Michigan vendor predicts elections one pin at a time

Maureen Feighan
The Detroit News

King of Prussia, Pa. – When it comes to predicting presidential campaigns, Ken Hosner of Kalamazoo has his own unique polling system: Political buttons.

Ken and Cathy Hosner of Kalamazoo-based Political Americana sell political pins at conventions across the country.

Hosner, along with his wife, Cathy, is the owner of Kalamazoo-based Political Americana, which sells campaign buttons, canes, posters and bandanas. He has been to 17 national conventions since 1968 and is set up at this week’s Democratic National Convention in Philadelphia.

Based on sales, Hosner can often tell who is going to win the presidency. In 2008, for example, pins for then-Democratic U.S. Sen. Barack Obama of Illinois far outsold those supporting GOP nominee and U.S. Sen. John McCain of Arizona.

“It was clear Obama was going to run away with it,” said Hosner, who is selling his pins at the same suburban Philadelphia hotel where the Michigan and Minnesota delegations are staying.

Hosner started collecting political pins in 1968 while he was a student at Western Michigan University. He and Cathy, who were dating at the time, went to an antique shop and saw some old political pins. Cathy suggested Ken, who was studying to be a history teacher, buy them.

“She said, ‘You can show the kids one day,” remembers Hosner, who bought a Landon-Knox sunflower pin, a William McKinley pin, and one for Calvin Coolidge.

That was the beginning of what has become a vast — and valuable — collection. Why does Hosner, who retired from teaching eighth grade in 1997, do it?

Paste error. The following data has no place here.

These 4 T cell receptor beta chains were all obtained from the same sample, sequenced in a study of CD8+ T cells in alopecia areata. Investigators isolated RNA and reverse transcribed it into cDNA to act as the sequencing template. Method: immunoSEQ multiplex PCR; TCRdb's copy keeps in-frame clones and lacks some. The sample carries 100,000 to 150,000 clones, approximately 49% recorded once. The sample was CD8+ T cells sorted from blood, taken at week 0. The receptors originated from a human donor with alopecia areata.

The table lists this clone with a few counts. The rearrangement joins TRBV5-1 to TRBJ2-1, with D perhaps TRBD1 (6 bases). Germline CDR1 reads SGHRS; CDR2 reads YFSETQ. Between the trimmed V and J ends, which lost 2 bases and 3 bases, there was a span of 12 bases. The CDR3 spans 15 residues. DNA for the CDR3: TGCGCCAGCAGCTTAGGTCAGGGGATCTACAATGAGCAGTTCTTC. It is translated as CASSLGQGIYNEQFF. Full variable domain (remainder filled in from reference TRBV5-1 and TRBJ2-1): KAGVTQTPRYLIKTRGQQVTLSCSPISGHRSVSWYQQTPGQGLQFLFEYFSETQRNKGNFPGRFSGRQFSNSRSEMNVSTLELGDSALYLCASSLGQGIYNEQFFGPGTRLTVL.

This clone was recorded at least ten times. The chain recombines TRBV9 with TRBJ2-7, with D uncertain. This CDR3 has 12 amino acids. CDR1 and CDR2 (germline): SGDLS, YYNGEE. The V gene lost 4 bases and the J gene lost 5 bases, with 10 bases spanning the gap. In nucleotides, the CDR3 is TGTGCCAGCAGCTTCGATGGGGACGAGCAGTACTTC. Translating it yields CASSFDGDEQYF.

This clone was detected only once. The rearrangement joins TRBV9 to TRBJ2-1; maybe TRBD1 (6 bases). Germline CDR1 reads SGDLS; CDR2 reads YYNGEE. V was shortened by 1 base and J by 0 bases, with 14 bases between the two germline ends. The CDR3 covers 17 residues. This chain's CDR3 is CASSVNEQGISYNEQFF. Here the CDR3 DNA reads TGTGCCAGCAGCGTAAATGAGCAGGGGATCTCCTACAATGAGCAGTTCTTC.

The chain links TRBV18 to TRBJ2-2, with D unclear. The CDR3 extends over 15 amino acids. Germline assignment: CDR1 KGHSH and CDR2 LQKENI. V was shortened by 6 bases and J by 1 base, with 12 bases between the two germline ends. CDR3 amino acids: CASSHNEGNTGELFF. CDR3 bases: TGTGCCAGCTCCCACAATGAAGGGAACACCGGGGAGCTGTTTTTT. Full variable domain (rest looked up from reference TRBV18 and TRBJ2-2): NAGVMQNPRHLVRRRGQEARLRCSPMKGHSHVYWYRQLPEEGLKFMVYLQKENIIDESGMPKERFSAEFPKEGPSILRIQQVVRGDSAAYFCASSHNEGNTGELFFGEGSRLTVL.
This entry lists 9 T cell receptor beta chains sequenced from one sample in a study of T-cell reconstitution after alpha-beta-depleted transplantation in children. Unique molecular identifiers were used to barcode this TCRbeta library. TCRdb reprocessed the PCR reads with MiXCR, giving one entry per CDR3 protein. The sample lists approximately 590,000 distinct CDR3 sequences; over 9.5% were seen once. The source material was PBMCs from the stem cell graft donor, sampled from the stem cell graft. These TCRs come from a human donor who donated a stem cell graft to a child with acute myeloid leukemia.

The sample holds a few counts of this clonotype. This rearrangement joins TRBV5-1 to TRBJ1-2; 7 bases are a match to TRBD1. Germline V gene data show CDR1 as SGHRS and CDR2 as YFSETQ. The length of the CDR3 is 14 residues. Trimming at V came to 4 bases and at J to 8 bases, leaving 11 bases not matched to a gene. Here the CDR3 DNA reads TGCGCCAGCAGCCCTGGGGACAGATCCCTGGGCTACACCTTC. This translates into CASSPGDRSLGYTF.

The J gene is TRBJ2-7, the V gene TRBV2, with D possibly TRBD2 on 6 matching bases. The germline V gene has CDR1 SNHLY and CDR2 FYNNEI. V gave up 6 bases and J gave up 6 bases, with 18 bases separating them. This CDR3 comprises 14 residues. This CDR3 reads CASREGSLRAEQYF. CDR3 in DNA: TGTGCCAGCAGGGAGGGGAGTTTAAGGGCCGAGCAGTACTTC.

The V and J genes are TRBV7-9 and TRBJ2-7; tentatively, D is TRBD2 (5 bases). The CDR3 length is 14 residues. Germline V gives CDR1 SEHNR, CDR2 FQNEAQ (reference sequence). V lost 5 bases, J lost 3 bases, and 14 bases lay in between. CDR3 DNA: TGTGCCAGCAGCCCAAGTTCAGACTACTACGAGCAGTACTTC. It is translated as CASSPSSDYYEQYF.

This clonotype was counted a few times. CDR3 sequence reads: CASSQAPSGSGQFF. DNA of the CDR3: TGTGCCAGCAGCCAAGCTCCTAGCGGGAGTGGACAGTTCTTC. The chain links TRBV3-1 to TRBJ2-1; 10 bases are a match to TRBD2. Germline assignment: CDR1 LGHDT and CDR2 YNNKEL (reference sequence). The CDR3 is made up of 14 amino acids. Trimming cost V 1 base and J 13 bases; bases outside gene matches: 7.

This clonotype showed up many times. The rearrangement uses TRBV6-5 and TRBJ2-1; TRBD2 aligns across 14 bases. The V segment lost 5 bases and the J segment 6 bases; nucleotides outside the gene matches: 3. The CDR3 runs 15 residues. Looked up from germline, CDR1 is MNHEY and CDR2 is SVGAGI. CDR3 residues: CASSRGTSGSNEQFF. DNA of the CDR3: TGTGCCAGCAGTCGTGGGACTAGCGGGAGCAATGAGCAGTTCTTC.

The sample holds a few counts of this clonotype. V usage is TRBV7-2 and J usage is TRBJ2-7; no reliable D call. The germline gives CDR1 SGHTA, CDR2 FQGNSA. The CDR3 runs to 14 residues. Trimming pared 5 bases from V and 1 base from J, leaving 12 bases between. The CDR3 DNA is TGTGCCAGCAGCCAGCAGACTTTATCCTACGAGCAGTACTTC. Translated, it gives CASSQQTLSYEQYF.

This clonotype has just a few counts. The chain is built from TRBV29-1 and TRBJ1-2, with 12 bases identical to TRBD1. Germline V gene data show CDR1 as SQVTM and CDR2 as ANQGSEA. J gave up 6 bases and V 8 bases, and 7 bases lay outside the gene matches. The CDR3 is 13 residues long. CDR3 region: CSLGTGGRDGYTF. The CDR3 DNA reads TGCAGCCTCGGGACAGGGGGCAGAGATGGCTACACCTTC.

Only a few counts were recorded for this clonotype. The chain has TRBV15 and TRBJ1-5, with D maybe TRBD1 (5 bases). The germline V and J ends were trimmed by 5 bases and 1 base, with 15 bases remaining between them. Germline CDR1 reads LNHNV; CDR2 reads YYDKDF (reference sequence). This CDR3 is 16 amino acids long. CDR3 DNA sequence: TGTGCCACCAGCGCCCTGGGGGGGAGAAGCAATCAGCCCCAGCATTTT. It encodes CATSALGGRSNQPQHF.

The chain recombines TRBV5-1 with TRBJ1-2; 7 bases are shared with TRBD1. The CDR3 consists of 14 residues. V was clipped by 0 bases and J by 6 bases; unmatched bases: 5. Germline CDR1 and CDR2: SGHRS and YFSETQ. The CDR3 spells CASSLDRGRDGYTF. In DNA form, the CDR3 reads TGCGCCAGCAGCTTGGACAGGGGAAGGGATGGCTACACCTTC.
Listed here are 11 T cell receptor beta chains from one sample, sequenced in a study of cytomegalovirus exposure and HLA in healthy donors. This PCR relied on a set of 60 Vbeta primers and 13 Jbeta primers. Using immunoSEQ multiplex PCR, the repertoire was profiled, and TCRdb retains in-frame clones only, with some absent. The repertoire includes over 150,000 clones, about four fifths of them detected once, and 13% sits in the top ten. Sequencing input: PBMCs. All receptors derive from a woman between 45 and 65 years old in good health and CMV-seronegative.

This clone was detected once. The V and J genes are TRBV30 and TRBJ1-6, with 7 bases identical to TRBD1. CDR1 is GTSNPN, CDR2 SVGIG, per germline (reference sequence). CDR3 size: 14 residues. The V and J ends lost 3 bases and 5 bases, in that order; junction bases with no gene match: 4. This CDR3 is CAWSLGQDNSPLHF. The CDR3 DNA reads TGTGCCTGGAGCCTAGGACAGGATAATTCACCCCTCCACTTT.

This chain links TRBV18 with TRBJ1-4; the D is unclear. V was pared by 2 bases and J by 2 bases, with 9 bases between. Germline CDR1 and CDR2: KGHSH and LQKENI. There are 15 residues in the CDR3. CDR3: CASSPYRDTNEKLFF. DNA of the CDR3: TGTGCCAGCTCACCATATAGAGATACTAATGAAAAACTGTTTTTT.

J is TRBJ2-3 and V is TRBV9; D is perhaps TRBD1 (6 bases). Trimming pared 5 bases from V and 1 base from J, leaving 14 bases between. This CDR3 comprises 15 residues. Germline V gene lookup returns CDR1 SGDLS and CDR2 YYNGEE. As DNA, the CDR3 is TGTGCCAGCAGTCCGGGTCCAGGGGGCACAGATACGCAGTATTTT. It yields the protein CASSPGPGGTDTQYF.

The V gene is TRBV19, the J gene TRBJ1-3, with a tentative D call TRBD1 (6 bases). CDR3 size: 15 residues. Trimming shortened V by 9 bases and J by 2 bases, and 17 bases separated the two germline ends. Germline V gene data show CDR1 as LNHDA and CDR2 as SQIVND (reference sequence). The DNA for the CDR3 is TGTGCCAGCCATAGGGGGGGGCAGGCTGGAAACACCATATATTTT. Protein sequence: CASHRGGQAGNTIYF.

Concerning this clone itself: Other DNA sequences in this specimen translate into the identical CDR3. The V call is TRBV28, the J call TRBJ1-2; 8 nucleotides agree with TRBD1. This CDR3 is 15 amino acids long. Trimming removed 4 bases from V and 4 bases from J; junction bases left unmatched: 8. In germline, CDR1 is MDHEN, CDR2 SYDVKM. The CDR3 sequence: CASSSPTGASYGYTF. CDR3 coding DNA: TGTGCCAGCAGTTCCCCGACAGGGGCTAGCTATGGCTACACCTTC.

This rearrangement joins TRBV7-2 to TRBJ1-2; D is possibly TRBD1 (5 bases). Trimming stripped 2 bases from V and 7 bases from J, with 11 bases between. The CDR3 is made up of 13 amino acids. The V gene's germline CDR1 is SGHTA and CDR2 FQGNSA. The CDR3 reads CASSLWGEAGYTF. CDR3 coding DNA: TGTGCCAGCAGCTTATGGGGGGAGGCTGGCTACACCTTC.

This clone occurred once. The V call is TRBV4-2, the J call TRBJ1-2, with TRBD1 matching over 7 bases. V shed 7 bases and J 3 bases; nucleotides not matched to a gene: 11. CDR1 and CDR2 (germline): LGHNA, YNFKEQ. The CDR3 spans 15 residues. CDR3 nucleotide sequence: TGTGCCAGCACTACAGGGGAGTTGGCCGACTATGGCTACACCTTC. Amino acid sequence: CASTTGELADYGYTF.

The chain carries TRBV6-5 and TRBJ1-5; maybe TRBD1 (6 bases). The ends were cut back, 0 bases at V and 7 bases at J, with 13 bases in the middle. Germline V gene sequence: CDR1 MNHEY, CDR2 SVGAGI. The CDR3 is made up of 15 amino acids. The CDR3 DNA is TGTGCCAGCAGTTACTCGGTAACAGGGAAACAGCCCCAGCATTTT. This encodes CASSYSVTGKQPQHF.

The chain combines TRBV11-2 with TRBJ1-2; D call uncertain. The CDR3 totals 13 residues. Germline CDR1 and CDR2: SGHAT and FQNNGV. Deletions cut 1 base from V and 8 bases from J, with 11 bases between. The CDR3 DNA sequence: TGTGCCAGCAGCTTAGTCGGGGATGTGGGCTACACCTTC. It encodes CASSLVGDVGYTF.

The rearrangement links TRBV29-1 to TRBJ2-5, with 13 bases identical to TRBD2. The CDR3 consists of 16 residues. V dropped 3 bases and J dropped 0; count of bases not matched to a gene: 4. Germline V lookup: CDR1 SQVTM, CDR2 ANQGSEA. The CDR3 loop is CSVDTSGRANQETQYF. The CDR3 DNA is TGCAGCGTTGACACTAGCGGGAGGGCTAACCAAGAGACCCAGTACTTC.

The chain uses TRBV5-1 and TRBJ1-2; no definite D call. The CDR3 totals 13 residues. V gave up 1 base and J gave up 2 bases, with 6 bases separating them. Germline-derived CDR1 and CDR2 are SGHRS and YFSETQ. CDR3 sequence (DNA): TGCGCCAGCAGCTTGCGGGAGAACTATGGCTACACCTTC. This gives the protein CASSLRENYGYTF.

Political pins abound at this year’s Democratic National Convention.

“I’m a collector,” he said. “I found out early on there was a need for it. The public loves it.”

This year, one of Hosner’s hottest pins has been a cheeky teal button with Democratic presidential nominee Hillary Clinton’s photo on it and the words, “B---- get s--- done.” Hosner heard a friend use that phrase when it hit him: That would make a great pin.

He called a friend who lives in West Bloomfield Township and designs most of his pins to create something. He ordered 200. Within an hour at the recent Indiana Democratic State convention, Hosner sold out of them.

Other pins this year include a Rosie the Riveter pin, a Looney Tunes pin with GOP nominee Donald Trump’s image in the middle and a blue pin with Clinton’s portrait and the words, “A Woman’s Place is in the Oval Office.”

Hosner, who charges $5 for two buttons or $10 for five buttons, said U.S. Sen. Bernie Sanders pin sales have slowed down tremendously in the last few weeks with Clinton pins outselling them.

“Pins are a great indicator,” he said.

And if he could predict this year’s winner in November, Hosner, who also was at the Republican National Convention in Cleveland last week but only for a day, has one word: “Hillary.”